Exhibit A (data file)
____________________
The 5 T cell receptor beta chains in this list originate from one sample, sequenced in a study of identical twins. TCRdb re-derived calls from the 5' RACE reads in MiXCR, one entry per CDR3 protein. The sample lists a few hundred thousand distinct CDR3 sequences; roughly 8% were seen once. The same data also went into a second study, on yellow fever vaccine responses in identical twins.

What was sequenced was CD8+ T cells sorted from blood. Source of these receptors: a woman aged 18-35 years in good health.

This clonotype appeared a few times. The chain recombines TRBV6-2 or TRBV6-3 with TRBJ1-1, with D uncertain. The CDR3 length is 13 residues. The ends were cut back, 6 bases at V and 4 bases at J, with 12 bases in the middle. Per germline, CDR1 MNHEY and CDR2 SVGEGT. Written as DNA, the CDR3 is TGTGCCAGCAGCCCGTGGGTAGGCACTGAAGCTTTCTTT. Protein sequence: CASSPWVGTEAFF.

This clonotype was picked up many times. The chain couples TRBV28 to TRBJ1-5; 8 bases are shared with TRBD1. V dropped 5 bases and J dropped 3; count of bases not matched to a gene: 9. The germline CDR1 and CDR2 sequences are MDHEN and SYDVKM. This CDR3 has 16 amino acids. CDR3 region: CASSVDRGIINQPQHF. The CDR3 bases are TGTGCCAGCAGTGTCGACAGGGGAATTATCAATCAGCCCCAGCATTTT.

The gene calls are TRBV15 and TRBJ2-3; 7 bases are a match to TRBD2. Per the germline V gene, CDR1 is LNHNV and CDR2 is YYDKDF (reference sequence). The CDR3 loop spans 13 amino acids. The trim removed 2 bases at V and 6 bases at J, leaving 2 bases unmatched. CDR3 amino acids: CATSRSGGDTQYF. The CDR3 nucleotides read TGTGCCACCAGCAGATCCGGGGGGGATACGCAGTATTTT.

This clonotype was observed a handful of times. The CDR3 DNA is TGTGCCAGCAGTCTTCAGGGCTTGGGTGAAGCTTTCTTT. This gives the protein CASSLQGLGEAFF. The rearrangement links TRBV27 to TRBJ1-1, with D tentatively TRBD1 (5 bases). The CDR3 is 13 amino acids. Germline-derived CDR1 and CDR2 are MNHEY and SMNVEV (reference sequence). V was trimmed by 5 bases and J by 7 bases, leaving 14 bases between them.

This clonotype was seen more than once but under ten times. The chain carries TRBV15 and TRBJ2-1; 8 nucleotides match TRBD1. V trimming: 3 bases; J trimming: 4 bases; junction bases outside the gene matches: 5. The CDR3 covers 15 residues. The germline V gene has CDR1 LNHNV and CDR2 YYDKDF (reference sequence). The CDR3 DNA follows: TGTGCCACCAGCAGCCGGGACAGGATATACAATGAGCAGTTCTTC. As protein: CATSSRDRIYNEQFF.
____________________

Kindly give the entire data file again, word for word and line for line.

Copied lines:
The 5 T cell receptor beta chains in this list originate from one sample, sequenced in a study of identical twins. TCRdb re-derived calls from the 5' RACE reads in MiXCR, one entry per CDR3 protein. The sample lists a few hundred thousand distinct CDR3 sequences; roughly 8% were seen once. The same data also went into a second study, on yellow fever vaccine responses in identical twins.

What was sequenced was CD8+ T cells sorted from blood. Source of these receptors: a woman aged 18-35 years in good health.

This clonotype appeared a few times. The chain recombines TRBV6-2 or TRBV6-3 with TRBJ1-1, with D uncertain. The CDR3 length is 13 residues. The ends were cut back, 6 bases at V and 4 bases at J, with 12 bases in the middle. Per germline, CDR1 MNHEY and CDR2 SVGEGT. Written as DNA, the CDR3 is TGTGCCAGCAGCCCGTGGGTAGGCACTGAAGCTTTCTTT. Protein sequence: CASSPWVGTEAFF.

This clonotype was picked up many times. The chain couples TRBV28 to TRBJ1-5; 8 bases are shared with TRBD1. V dropped 5 bases and J dropped 3; count of bases not matched to a gene: 9. The germline CDR1 and CDR2 sequences are MDHEN and SYDVKM. This CDR3 has 16 amino acids. CDR3 region: CASSVDRGIINQPQHF. The CDR3 bases are TGTGCCAGCAGTGTCGACAGGGGAATTATCAATCAGCCCCAGCATTTT.

The gene calls are TRBV15 and TRBJ2-3; 7 bases are a match to TRBD2. Per the germline V gene, CDR1 is LNHNV and CDR2 is YYDKDF (reference sequence). The CDR3 loop spans 13 amino acids. The trim removed 2 bases at V and 6 bases at J, leaving 2 bases unmatched. CDR3 amino acids: CATSRSGGDTQYF. The CDR3 nucleotides read TGTGCCACCAGCAGATCCGGGGGGGATACGCAGTATTTT.

This clonotype was observed a handful of times. The CDR3 DNA is TGTGCCAGCAGTCTTCAGGGCTTGGGTGAAGCTTTCTTT. This gives the protein CASSLQGLGEAFF. The rearrangement links TRBV27 to TRBJ1-1, with D tentatively TRBD1 (5 bases). The CDR3 is 13 amino acids. Germline-derived CDR1 and CDR2 are MNHEY and SMNVEV (reference sequence). V was trimmed by 5 bases and J by 7 bases, leaving 14 bases between them.

This clonotype was seen more than once but under ten times. The chain carries TRBV15 and TRBJ2-1; 8 nucleotides match TRBD1. V trimming: 3 bases; J trimming: 4 bases; junction bases outside the gene matches: 5. The CDR3 covers 15 residues. The germline V gene has CDR1 LNHNV and CDR2 YYDKDF (reference sequence). The CDR3 DNA follows: TGTGCCACCAGCAGCCGGGACAGGATATACAATGAGCAGTTCTTC. As protein: CATSSRDRIYNEQFF.